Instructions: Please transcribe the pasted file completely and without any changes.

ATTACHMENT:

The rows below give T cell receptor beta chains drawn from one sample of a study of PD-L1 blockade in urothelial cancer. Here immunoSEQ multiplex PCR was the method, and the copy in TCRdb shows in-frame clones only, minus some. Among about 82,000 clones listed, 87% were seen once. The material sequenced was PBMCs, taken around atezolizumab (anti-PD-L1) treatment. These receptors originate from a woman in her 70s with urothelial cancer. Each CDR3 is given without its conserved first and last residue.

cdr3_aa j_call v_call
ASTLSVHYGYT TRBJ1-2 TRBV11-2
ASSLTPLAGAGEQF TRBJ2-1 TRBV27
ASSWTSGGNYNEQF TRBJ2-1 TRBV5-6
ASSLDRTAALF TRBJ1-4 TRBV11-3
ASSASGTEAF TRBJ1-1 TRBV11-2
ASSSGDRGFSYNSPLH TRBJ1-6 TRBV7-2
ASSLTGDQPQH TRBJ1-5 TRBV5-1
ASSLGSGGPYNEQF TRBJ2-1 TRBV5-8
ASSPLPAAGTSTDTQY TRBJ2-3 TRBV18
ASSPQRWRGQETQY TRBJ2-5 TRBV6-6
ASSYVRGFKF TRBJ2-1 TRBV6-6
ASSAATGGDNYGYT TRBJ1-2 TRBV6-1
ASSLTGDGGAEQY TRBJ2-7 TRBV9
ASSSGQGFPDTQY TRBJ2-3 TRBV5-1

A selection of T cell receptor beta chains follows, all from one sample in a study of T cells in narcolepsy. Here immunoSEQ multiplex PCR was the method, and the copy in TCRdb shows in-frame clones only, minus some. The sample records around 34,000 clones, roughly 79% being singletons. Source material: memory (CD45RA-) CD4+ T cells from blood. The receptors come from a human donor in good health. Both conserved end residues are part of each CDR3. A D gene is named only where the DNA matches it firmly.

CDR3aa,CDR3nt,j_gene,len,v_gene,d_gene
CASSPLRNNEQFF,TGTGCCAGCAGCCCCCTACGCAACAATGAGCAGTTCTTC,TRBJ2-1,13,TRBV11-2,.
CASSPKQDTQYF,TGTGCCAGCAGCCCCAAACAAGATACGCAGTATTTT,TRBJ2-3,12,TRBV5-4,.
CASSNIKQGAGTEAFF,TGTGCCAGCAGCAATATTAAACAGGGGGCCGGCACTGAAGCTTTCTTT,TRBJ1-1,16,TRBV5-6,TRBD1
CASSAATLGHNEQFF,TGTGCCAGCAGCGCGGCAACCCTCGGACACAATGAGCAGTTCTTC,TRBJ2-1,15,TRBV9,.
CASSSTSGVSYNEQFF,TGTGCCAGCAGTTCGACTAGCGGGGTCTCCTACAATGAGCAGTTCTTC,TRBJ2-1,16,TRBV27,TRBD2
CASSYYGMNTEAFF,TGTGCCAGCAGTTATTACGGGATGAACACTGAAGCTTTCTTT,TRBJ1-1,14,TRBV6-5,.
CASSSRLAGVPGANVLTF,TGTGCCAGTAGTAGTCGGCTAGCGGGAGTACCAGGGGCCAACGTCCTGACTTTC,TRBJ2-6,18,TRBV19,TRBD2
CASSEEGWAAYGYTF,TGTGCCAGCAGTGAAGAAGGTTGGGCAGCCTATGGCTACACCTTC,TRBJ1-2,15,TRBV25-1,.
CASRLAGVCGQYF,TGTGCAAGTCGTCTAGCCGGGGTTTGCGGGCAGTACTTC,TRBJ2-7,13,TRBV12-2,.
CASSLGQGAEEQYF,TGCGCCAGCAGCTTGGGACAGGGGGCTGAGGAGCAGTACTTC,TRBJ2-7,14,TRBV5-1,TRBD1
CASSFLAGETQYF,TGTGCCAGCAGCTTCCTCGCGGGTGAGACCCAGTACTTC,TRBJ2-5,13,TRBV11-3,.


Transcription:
The rows below give T cell receptor beta chains drawn from one sample of a study of PD-L1 blockade in urothelial cancer. Here immunoSEQ multiplex PCR was the method, and the copy in TCRdb shows in-frame clones only, minus some. Among about 82,000 clones listed, 87% were seen once. The material sequenced was PBMCs, taken around atezolizumab (anti-PD-L1) treatment. These receptors originate from a woman in her 70s with urothelial cancer. Each CDR3 is given without its conserved first and last residue.

cdr3_aa j_call v_call
ASTLSVHYGYT TRBJ1-2 TRBV11-2
ASSLTPLAGAGEQF TRBJ2-1 TRBV27
ASSWTSGGNYNEQF TRBJ2-1 TRBV5-6
ASSLDRTAALF TRBJ1-4 TRBV11-3
ASSASGTEAF TRBJ1-1 TRBV11-2
ASSSGDRGFSYNSPLH TRBJ1-6 TRBV7-2
ASSLTGDQPQH TRBJ1-5 TRBV5-1
ASSLGSGGPYNEQF TRBJ2-1 TRBV5-8
ASSPLPAAGTSTDTQY TRBJ2-3 TRBV18
ASSPQRWRGQETQY TRBJ2-5 TRBV6-6
ASSYVRGFKF TRBJ2-1 TRBV6-6
ASSAATGGDNYGYT TRBJ1-2 TRBV6-1
ASSLTGDGGAEQY TRBJ2-7 TRBV9
ASSSGQGFPDTQY TRBJ2-3 TRBV5-1

A selection of T cell receptor beta chains follows, all from one sample in a study of T cells in narcolepsy. Here immunoSEQ multiplex PCR was the method, and the copy in TCRdb shows in-frame clones only, minus some. The sample records around 34,000 clones, roughly 79% being singletons. Source material: memory (CD45RA-) CD4+ T cells from blood. The receptors come from a human donor in good health. Both conserved end residues are part of each CDR3. A D gene is named only where the DNA matches it firmly.

CDR3aa,CDR3nt,j_gene,len,v_gene,d_gene
CASSPLRNNEQFF,TGTGCCAGCAGCCCCCTACGCAACAATGAGCAGTTCTTC,TRBJ2-1,13,TRBV11-2,.
CASSPKQDTQYF,TGTGCCAGCAGCCCCAAACAAGATACGCAGTATTTT,TRBJ2-3,12,TRBV5-4,.
CASSNIKQGAGTEAFF,TGTGCCAGCAGCAATATTAAACAGGGGGCCGGCACTGAAGCTTTCTTT,TRBJ1-1,16,TRBV5-6,TRBD1
CASSAATLGHNEQFF,TGTGCCAGCAGCGCGGCAACCCTCGGACACAATGAGCAGTTCTTC,TRBJ2-1,15,TRBV9,.
CASSSTSGVSYNEQFF,TGTGCCAGCAGTTCGACTAGCGGGGTCTCCTACAATGAGCAGTTCTTC,TRBJ2-1,16,TRBV27,TRBD2
CASSYYGMNTEAFF,TGTGCCAGCAGTTATTACGGGATGAACACTGAAGCTTTCTTT,TRBJ1-1,14,TRBV6-5,.
CASSSRLAGVPGANVLTF,TGTGCCAGTAGTAGTCGGCTAGCGGGAGTACCAGGGGCCAACGTCCTGACTTTC,TRBJ2-6,18,TRBV19,TRBD2
CASSEEGWAAYGYTF,TGTGCCAGCAGTGAAGAAGGTTGGGCAGCCTATGGCTACACCTTC,TRBJ1-2,15,TRBV25-1,.
CASRLAGVCGQYF,TGTGCAAGTCGTCTAGCCGGGGTTTGCGGGCAGTACTTC,TRBJ2-7,13,TRBV12-2,.
CASSLGQGAEEQYF,TGCGCCAGCAGCTTGGGACAGGGGGCTGAGGAGCAGTACTTC,TRBJ2-7,14,TRBV5-1,TRBD1
CASSFLAGETQYF,TGTGCCAGCAGCTTCCTCGCGGGTGAGACCCAGTACTTC,TRBJ2-5,13,TRBV11-3,.